During this year’s ADHD awareness month, we’ve asked our very own Leila, recently diagnosed with ADHD, to tell us how it feels to be a parent-carer being neurodivergent.
Tell us about the first time you thought there was something different about you?
Leila: Life often takes unexpected turns, and for me, one of those turns came when I was diagnosed with Attention-Deficit/Hyperactivity Disorder (ADHD) in my mid-30s.
I have always known that I was different; however, having my son with additional needs opened up a whole new world for me. I am not the one for research, so just getting to know my son as he grows and watching other parents carers and their children made me realise that I might have neurodiversity myself.
In fact, one of my fellow parent carer friends helped me start the process of getting the assessment and, eventually, a diagnosis.
How did getting a diagnosis make you feel?
Leila: Receiving an ADHD diagnosis as an adult can be a profound moment. Suddenly, many aspects of my life started making sense – my forgetfulness, impulsivity, and difficulties with focus. But this diagnosis wasn’t just about me; it gave me new insights into how I could support my child with multiple disabilities more effectively.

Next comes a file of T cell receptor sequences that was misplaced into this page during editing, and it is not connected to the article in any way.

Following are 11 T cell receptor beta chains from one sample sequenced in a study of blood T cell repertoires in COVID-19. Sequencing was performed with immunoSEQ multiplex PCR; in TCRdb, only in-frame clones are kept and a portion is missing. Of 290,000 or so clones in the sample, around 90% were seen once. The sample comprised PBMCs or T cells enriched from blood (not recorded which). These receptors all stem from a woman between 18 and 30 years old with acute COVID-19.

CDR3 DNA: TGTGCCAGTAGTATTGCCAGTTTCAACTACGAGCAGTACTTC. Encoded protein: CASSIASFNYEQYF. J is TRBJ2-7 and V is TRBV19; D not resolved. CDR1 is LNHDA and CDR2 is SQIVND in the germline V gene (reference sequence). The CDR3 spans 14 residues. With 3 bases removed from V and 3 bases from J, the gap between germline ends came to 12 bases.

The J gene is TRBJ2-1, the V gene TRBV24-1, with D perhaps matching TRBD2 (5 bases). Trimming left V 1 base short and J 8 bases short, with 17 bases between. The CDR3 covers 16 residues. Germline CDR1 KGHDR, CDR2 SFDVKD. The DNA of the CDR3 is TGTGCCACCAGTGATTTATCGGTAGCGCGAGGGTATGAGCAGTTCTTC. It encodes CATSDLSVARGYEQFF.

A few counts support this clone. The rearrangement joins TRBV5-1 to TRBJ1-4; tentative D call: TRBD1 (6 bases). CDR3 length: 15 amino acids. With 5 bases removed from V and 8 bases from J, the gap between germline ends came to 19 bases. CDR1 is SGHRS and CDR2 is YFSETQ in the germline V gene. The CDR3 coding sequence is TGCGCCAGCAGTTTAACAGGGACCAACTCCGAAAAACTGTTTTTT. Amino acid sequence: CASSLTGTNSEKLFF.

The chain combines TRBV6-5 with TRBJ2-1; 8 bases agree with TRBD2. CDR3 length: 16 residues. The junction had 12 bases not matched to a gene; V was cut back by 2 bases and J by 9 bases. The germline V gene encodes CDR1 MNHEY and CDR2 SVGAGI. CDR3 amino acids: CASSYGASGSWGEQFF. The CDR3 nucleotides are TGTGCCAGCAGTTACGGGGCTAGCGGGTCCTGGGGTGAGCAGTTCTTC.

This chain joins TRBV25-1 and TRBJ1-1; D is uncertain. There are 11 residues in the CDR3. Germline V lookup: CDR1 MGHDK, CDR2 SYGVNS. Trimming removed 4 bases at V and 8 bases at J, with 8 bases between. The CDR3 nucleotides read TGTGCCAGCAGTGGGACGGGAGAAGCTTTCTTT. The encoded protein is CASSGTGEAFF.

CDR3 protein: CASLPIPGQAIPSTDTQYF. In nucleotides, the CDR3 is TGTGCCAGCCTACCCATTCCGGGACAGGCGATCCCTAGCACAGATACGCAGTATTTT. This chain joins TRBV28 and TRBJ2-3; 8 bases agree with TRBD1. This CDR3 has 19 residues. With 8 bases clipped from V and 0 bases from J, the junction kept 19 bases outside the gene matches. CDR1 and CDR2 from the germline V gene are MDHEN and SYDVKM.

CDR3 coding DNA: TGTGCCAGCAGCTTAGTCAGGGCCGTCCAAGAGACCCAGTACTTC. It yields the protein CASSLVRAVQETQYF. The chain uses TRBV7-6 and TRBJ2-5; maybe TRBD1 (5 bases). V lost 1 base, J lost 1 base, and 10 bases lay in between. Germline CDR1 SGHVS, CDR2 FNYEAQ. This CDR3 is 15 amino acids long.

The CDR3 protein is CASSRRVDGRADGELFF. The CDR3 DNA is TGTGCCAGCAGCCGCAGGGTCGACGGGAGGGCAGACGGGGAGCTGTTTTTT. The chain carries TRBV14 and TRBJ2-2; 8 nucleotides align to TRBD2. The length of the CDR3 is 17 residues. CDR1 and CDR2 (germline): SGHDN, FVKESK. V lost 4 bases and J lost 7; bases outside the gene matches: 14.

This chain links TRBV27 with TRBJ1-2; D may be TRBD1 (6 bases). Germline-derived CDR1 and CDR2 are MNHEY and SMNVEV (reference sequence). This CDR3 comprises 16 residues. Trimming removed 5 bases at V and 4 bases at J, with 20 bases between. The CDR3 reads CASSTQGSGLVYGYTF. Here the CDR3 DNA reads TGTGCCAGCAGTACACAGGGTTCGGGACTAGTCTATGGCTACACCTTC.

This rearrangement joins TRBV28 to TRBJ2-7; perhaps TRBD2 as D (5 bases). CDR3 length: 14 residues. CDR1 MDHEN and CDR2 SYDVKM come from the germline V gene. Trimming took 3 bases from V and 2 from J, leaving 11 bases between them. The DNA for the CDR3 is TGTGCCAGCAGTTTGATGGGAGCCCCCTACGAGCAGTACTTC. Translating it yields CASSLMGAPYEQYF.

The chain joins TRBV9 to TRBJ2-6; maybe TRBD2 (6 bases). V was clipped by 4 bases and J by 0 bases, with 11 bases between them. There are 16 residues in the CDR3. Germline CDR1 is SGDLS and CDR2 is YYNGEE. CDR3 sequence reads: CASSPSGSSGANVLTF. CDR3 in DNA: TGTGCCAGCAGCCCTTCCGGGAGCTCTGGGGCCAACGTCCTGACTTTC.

Being a parent carer is demanding, and adding ADHD to the mix brought additional challenges. I had to develop routines, strategies, and resilience to manage my responsibilities and create a nurturing environment for my child. These tools have not only improved my own life but have also helped me provide better care and support to my child.
Leila: Living with ADHD and parenting a child with disabilities has shown me the beauty of our differences. Our family is a mix of unique individuals, each bringing something special. ADHD and disabilities bring creativity and a unique perspective. Embracing neurodiversity allows us to celebrate our quirks and discover strengths.
What about parenting with ADHD?
Leila: Parenting with ADHD is a rollercoaster, especially with a disabled child. It’s a journey of self-discovery and personal growth. ADHD is just a part of my life, and I’m navigating it with change, empowerment, and lots of love as a parent.
Our family proves that life doesn’t have to be perfect to be beautiful. We’re learning and growing together, finding strength in our quirks and embracing diversity.
Cheers to the wonderfully diverse adventure of additional needs parenting with ADHD!